in performance: lyle lovett and his large band

lyle lovett.

lyle lovett.

One of the factoids Lyle Lovett dispensed with last night during an Opera House performance of typically vast stylistic breadth with his Large Band referenced what was essentially the introduction of his recording career – specifically, the reality that his debut album was released 30 years ago this summer.
That info seemed to buoy the 2 ½ hour, 24 song performance. For anyone seeing the Texas song stylist for first time, and there seemed to be many, the variance of themes, sounds and emotive makeup in the music had to be bizarrely refreshing. A personal highlight, in fact, was watching a patron seated directly in front of me crack up at the Zen absurdity within one of Lovett’s most beloved tunes, “Here I Am” (“If it’s not too late, make it a cheeeeeeseburger”). But those who have championed Lovett’s stylistic distinction for most of those three decades likely discovered such idiosyncrasies have lost little of their charm. “If I Had a Boat” still possessed a gentle but askew folk familiarity, “She’s No Lady” remained a bemused portrait of domestic entrapment highlighted by the Large Band’s elegant swing and “North Dakota” stripped Lovett’s lyrical sentiment to its starkest, most bittersweet core.
In short, the whole affair was pretty much a win-win.
There were a few modifications to the Large Band’s game plan, the most obvious being the program’s pacing. The evening began and ended with full blown gospel that utilized the group’s 13 member roster augmented by 10 additional vocalists from the Cincinnati community choir Rameco Lattimore and TWC. Vintage gospel has long been one of the many stylistic wellsprings Lovett dips into during his Large Band outings. But the show-opening jubilation of “I’m a Soldier in the Army of the Lord” revealed Lovett to be exactly that – a servant to a massive sound propelled by an in sync battalion of singers and instrumentalists.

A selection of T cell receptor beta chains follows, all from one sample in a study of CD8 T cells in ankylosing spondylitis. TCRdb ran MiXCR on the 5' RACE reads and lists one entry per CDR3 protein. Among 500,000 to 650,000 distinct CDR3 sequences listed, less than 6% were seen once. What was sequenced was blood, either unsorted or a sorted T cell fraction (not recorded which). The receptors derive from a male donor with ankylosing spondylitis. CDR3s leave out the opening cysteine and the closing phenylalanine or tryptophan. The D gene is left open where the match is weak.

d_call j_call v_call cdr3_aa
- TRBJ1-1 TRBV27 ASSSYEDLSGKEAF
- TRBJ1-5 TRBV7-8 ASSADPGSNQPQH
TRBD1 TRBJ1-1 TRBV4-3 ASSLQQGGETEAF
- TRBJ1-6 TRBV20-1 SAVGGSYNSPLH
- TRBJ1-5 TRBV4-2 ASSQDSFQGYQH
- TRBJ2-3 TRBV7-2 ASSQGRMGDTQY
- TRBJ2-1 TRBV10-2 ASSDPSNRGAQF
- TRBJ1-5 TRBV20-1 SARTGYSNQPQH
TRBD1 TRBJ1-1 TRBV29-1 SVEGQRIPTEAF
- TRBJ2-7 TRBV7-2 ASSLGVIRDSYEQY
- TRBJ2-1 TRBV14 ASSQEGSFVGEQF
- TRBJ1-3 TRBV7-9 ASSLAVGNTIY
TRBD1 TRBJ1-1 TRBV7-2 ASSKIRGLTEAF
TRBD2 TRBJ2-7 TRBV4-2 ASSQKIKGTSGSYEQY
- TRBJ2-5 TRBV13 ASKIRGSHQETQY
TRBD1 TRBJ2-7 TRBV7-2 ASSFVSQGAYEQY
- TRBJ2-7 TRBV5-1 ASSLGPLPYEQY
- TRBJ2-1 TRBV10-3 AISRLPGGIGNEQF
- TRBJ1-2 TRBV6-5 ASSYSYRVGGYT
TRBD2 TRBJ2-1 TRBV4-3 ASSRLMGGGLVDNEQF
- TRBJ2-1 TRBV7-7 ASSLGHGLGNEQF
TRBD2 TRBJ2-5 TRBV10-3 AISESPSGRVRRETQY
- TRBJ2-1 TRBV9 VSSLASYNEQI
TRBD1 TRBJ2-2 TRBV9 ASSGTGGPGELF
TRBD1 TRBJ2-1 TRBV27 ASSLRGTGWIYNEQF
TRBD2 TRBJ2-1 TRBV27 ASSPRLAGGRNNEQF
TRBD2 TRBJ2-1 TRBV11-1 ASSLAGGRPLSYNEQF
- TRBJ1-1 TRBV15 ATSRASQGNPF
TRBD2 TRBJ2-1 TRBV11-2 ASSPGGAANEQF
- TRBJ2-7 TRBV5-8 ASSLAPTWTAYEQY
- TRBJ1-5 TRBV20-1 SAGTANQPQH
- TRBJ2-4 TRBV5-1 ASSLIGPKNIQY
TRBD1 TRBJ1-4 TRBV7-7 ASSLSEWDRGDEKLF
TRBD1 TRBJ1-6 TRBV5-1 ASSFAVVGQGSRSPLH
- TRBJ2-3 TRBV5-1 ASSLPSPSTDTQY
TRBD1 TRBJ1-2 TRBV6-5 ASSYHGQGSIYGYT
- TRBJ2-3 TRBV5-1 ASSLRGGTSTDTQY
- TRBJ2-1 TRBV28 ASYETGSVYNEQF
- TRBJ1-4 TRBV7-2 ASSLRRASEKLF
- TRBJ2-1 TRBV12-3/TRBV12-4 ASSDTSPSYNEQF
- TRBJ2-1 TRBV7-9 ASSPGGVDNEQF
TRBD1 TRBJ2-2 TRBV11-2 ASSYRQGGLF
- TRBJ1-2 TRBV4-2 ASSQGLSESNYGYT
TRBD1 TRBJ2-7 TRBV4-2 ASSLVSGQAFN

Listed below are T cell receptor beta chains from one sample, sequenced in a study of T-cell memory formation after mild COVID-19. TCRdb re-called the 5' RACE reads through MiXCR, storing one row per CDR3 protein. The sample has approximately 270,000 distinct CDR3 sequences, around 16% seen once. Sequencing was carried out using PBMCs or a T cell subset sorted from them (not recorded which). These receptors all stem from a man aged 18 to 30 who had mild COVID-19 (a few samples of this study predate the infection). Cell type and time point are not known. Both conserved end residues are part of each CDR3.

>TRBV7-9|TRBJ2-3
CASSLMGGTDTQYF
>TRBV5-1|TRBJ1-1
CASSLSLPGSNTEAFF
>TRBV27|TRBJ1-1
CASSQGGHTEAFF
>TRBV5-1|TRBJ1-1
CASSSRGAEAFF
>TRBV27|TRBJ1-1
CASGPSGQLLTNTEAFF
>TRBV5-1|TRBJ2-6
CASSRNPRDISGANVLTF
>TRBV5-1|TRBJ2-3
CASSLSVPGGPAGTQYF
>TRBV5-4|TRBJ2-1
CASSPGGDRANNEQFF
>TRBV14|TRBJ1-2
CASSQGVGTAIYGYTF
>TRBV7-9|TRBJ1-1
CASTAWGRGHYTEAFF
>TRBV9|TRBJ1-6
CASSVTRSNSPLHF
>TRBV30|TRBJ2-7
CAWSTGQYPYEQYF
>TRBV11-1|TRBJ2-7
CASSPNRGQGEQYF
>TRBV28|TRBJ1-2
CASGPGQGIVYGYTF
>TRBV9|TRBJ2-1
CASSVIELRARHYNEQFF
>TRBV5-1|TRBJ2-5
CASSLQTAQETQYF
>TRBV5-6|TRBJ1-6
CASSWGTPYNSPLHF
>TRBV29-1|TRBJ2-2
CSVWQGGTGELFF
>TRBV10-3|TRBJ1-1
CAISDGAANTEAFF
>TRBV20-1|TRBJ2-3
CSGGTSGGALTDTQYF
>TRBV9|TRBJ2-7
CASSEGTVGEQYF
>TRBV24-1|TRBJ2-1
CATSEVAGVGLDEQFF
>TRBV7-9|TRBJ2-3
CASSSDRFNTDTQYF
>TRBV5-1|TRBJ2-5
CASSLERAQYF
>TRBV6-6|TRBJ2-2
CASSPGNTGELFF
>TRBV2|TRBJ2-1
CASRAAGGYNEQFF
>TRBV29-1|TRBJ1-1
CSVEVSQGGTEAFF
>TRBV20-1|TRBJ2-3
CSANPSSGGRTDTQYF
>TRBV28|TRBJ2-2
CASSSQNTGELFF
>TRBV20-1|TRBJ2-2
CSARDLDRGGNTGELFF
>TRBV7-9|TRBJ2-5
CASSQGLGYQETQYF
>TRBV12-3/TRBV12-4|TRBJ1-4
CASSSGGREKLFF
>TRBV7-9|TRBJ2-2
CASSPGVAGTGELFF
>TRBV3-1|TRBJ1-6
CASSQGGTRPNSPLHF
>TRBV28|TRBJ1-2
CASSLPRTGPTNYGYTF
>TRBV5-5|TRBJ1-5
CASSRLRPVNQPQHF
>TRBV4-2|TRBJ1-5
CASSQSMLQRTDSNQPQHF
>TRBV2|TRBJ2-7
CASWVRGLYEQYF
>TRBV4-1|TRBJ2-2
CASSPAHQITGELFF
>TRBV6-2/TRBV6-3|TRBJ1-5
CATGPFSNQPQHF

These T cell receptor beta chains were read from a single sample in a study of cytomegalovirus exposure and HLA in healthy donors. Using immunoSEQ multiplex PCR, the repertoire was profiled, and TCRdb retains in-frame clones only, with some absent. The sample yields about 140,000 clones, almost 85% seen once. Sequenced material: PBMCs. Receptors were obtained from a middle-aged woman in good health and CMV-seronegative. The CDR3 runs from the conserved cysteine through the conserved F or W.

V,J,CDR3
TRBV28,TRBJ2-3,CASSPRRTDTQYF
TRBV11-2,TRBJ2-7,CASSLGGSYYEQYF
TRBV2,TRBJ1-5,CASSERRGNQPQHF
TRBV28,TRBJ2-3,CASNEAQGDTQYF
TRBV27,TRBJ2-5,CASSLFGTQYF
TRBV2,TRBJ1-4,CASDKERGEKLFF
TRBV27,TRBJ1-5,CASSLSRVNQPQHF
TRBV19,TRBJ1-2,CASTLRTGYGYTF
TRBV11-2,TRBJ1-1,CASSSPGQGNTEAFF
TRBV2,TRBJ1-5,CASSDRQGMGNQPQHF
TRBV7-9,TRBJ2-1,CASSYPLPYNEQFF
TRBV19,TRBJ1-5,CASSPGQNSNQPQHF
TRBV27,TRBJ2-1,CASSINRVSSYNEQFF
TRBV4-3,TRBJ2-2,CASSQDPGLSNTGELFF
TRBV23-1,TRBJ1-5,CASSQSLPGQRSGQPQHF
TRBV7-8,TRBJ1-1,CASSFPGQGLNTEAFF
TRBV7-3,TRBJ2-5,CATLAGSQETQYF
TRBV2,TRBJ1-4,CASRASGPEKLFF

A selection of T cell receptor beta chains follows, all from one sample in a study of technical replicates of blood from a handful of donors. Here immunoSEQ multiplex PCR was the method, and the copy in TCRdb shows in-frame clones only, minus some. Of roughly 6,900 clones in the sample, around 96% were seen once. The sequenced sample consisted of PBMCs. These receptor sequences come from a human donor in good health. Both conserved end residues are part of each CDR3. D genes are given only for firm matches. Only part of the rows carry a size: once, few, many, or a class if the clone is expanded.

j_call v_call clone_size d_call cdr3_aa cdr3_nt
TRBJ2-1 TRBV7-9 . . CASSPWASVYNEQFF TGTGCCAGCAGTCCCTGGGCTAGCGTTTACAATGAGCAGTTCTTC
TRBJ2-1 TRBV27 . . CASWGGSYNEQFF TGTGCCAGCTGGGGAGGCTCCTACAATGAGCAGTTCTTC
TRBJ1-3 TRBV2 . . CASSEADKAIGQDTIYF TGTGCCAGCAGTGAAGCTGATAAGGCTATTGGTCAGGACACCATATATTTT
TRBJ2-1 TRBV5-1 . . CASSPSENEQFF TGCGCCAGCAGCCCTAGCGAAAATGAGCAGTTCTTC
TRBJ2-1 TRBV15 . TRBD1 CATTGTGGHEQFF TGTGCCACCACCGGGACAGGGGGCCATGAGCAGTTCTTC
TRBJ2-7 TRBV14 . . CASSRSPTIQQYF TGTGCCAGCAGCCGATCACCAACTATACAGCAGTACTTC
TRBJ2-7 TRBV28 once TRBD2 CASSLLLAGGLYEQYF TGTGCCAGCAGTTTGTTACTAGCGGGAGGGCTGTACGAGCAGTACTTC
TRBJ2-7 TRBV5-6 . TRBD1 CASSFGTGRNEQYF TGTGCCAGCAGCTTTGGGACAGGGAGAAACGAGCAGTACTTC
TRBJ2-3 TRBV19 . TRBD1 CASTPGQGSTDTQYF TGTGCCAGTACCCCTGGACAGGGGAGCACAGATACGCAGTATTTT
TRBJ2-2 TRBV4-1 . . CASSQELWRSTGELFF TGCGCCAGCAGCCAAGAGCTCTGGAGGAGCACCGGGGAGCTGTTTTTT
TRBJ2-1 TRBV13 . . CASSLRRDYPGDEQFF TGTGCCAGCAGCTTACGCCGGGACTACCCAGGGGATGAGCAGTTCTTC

From there, the show enlisted a number of dramatic musical spirits. Some were earthbound. Others, like the late Lone Star songsmith Guy Clark, who died in May, were not. Lovett reminisced at length about Clark’s influence during the program, but it was astonishing to hear how much emotive clarity and economy the two artists shared. Emphasizing such kinship was the placement of Clark’s wistful “Step Inside This House” next to Lovett’s “North Dakota.” Both were simple, quiet mood pieces with lovely poetic construction presented as the Large Band slowly pared itself down (eight members on the former song, seven on the later).
The other dominate presence, outside of Lovett himself, was singer Francine Reed – a mainstay of the Large Band for much of its history. With an expressive vibrato steeped in vintage R&B and blues, Reed’s was an animated foil for Lovett’s more askew romantic tunes (“What Do You Do,” being the most obvious). But she also rode shotgun to the ensemble swing of “That’s Right (You’re Not From Texas),” beefed up the gospel reverence of the encore hymn “Pass Me Not” and renewed her role as crowd darling on the Ida Cox gem “Wild Women Don’t Get the Blues,” a blast of soul and sass that has been her featured tune during Large Band shows for many years – one that has lost none of it abundant gusto.
But it was with “Closing Time” that Lovett brought the show full circle. The only offering from that debut record, the tune was performed as an after hours exhale, a neon-soaked snapshot of Lone Star country in a state a grace and exhaustion. Lovett wore the tune last night like a sheriff’s badge, a symbol of resolute authority. Thirty years on, Lovett may still be closing up the honky tonks. But as this immensely engaging performance revealed, the barroom doors to styles, sounds and stories too big for even Texas to contain, remained invitingly open.



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